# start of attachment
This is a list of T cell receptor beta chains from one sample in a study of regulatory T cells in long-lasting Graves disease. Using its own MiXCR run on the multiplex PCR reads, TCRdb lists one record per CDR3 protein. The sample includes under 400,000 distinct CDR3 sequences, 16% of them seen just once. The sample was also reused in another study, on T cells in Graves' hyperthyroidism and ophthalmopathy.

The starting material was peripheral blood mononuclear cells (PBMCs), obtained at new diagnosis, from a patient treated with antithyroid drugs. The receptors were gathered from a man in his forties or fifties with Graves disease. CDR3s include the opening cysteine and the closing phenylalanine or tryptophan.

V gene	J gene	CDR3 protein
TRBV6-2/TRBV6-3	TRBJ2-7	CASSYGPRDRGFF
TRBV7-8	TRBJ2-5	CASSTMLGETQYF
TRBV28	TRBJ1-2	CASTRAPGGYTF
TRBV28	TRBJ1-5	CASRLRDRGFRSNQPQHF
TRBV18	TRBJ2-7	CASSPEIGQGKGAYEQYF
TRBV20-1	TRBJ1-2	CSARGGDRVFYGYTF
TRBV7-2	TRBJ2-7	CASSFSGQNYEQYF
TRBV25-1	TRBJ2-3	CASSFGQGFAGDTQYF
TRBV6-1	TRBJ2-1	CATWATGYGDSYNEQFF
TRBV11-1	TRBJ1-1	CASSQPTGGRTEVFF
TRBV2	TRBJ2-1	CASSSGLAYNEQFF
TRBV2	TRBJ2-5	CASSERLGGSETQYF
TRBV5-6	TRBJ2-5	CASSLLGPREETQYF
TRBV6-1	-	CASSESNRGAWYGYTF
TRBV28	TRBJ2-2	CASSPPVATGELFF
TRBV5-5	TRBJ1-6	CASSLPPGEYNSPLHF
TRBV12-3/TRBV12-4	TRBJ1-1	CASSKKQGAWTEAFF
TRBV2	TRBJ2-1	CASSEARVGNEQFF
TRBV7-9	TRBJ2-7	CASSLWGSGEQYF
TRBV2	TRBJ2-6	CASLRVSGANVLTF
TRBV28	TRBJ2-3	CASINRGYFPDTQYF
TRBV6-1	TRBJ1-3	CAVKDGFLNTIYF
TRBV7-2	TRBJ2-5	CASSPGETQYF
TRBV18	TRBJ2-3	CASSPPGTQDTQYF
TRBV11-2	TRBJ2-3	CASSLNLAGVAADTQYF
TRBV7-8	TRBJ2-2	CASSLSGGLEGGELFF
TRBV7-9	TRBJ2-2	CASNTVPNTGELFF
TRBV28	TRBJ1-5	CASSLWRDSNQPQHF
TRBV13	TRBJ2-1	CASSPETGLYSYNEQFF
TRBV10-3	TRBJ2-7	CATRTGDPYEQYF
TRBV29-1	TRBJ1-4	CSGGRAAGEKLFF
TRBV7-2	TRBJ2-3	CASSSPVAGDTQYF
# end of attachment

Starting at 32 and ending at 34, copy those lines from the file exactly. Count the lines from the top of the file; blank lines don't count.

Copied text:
TRBV13	TRBJ2-1	CASSPETGLYSYNEQFF
TRBV10-3	TRBJ2-7	CATRTGDPYEQYF
TRBV29-1	TRBJ1-4	CSGGRAAGEKLFF